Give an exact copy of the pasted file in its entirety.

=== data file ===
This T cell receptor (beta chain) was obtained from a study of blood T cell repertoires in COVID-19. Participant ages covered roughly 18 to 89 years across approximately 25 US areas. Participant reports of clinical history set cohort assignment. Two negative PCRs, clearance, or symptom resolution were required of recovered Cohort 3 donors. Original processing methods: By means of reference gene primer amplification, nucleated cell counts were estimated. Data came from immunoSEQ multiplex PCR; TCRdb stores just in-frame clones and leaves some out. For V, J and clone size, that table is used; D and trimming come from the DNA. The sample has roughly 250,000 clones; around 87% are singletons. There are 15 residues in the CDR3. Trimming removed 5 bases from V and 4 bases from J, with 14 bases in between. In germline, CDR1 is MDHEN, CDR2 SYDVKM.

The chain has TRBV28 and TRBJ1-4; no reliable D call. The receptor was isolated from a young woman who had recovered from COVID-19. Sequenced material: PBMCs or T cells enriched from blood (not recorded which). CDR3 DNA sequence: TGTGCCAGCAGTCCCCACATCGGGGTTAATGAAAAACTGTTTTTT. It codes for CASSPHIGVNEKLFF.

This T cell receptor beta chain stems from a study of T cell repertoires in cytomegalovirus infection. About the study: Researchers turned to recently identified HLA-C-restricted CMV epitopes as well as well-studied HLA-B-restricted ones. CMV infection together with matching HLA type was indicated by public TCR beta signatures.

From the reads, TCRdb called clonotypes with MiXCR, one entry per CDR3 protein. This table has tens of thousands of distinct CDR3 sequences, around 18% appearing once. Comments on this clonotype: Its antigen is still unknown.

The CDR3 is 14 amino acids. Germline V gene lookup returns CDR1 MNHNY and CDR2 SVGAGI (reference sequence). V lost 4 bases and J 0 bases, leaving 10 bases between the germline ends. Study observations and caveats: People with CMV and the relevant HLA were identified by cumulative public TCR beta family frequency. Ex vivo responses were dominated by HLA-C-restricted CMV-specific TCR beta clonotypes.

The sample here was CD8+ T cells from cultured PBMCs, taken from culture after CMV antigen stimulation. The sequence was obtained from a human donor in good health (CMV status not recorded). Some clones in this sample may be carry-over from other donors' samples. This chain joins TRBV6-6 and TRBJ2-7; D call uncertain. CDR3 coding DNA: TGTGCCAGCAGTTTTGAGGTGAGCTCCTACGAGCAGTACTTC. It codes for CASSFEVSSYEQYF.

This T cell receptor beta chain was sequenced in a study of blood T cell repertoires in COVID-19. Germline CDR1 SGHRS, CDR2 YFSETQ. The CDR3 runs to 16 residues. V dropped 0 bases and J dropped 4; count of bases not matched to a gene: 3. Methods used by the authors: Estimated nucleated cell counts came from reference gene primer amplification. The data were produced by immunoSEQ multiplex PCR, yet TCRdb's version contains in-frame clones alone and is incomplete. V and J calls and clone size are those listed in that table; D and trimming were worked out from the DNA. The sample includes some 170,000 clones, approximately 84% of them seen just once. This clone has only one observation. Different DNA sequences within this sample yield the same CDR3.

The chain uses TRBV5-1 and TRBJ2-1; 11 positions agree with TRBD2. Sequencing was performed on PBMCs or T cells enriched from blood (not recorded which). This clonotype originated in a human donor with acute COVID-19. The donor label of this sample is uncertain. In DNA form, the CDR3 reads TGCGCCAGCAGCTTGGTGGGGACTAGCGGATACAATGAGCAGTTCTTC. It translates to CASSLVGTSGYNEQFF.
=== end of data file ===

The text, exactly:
This T cell receptor (beta chain) was obtained from a study of blood T cell repertoires in COVID-19. Participant ages covered roughly 18 to 89 years across approximately 25 US areas. Participant reports of clinical history set cohort assignment. Two negative PCRs, clearance, or symptom resolution were required of recovered Cohort 3 donors. Original processing methods: By means of reference gene primer amplification, nucleated cell counts were estimated. Data came from immunoSEQ multiplex PCR; TCRdb stores just in-frame clones and leaves some out. For V, J and clone size, that table is used; D and trimming come from the DNA. The sample has roughly 250,000 clones; around 87% are singletons. There are 15 residues in the CDR3. Trimming removed 5 bases from V and 4 bases from J, with 14 bases in between. In germline, CDR1 is MDHEN, CDR2 SYDVKM.

The chain has TRBV28 and TRBJ1-4; no reliable D call. The receptor was isolated from a young woman who had recovered from COVID-19. Sequenced material: PBMCs or T cells enriched from blood (not recorded which). CDR3 DNA sequence: TGTGCCAGCAGTCCCCACATCGGGGTTAATGAAAAACTGTTTTTT. It codes for CASSPHIGVNEKLFF.

This T cell receptor beta chain stems from a study of T cell repertoires in cytomegalovirus infection. About the study: Researchers turned to recently identified HLA-C-restricted CMV epitopes as well as well-studied HLA-B-restricted ones. CMV infection together with matching HLA type was indicated by public TCR beta signatures.

From the reads, TCRdb called clonotypes with MiXCR, one entry per CDR3 protein. This table has tens of thousands of distinct CDR3 sequences, around 18% appearing once. Comments on this clonotype: Its antigen is still unknown.

The CDR3 is 14 amino acids. Germline V gene lookup returns CDR1 MNHNY and CDR2 SVGAGI (reference sequence). V lost 4 bases and J 0 bases, leaving 10 bases between the germline ends. Study observations and caveats: People with CMV and the relevant HLA were identified by cumulative public TCR beta family frequency. Ex vivo responses were dominated by HLA-C-restricted CMV-specific TCR beta clonotypes.

The sample here was CD8+ T cells from cultured PBMCs, taken from culture after CMV antigen stimulation. The sequence was obtained from a human donor in good health (CMV status not recorded). Some clones in this sample may be carry-over from other donors' samples. This chain joins TRBV6-6 and TRBJ2-7; D call uncertain. CDR3 coding DNA: TGTGCCAGCAGTTTTGAGGTGAGCTCCTACGAGCAGTACTTC. It codes for CASSFEVSSYEQYF.

This T cell receptor beta chain was sequenced in a study of blood T cell repertoires in COVID-19. Germline CDR1 SGHRS, CDR2 YFSETQ. The CDR3 runs to 16 residues. V dropped 0 bases and J dropped 4; count of bases not matched to a gene: 3. Methods used by the authors: Estimated nucleated cell counts came from reference gene primer amplification. The data were produced by immunoSEQ multiplex PCR, yet TCRdb's version contains in-frame clones alone and is incomplete. V and J calls and clone size are those listed in that table; D and trimming were worked out from the DNA. The sample includes some 170,000 clones, approximately 84% of them seen just once. This clone has only one observation. Different DNA sequences within this sample yield the same CDR3.

The chain uses TRBV5-1 and TRBJ2-1; 11 positions agree with TRBD2. Sequencing was performed on PBMCs or T cells enriched from blood (not recorded which). This clonotype originated in a human donor with acute COVID-19. The donor label of this sample is uncertain. In DNA form, the CDR3 reads TGCGCCAGCAGCTTGGTGGGGACTAGCGGATACAATGAGCAGTTCTTC. It translates to CASSLVGTSGYNEQFF.